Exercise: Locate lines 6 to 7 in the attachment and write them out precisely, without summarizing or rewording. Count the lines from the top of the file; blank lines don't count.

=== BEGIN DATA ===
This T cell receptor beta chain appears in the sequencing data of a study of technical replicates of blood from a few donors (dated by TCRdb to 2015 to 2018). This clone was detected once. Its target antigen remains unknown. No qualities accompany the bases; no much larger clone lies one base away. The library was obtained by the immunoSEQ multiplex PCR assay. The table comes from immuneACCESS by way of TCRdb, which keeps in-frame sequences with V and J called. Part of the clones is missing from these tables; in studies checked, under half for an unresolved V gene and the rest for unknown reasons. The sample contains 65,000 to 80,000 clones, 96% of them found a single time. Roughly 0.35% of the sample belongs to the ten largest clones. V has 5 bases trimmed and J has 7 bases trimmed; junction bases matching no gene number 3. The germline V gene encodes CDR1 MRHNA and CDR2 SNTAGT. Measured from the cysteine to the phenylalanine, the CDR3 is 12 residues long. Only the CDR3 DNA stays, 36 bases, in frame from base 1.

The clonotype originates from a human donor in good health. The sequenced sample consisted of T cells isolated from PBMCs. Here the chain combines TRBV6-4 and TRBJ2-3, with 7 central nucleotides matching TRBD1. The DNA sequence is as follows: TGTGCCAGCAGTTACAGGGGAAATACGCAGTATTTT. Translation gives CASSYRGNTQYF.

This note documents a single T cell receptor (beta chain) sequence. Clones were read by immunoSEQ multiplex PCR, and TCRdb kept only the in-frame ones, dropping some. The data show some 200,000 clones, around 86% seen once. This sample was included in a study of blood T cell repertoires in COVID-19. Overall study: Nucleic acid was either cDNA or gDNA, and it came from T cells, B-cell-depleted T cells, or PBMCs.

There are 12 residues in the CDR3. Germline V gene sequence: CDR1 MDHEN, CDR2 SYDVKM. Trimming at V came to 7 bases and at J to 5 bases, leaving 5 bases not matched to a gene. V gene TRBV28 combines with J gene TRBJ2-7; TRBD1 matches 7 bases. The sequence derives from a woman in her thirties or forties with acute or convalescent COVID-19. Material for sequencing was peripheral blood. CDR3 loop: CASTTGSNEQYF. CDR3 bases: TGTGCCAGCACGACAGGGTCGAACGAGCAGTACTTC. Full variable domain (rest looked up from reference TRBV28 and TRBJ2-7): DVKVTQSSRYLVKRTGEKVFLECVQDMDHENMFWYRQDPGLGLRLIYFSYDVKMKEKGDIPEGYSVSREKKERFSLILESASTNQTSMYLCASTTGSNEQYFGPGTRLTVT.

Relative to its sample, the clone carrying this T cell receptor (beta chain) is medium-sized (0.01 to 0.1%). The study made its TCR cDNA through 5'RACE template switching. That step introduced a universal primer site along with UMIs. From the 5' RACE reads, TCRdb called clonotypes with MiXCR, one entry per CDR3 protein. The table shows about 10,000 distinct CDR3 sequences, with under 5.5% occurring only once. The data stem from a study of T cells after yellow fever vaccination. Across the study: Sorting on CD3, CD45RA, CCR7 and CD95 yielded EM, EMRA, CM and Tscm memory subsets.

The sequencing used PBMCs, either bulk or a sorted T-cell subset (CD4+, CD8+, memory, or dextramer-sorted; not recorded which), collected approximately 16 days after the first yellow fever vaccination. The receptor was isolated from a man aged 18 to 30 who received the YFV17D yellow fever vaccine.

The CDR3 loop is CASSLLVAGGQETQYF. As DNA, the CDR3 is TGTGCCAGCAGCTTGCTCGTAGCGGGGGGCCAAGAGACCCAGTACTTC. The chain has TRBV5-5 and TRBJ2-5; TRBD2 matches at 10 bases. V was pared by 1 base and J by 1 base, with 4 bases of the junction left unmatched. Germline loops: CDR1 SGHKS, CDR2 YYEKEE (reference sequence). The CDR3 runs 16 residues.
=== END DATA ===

The sequencing used PBMCs, either bulk or a sorted T-cell subset (CD4+, CD8+, memory, or dextramer-sorted; not recorded which), collected approximately 16 days after the first yellow fever vaccination. The receptor was isolated from a man aged 18 to 30 who received the YFV17D yellow fever vaccine.

The CDR3 loop is CASSLLVAGGQETQYF. As DNA, the CDR3 is TGTGCCAGCAGCTTGCTCGTAGCGGGGGGCCAAGAGACCCAGTACTTC. The chain has TRBV5-5 and TRBJ2-5; TRBD2 matches at 10 bases. V was pared by 1 base and J by 1 base, with 4 bases of the junction left unmatched. Germline loops: CDR1 SGHKS, CDR2 YYEKEE (reference sequence). The CDR3 runs 16 residues.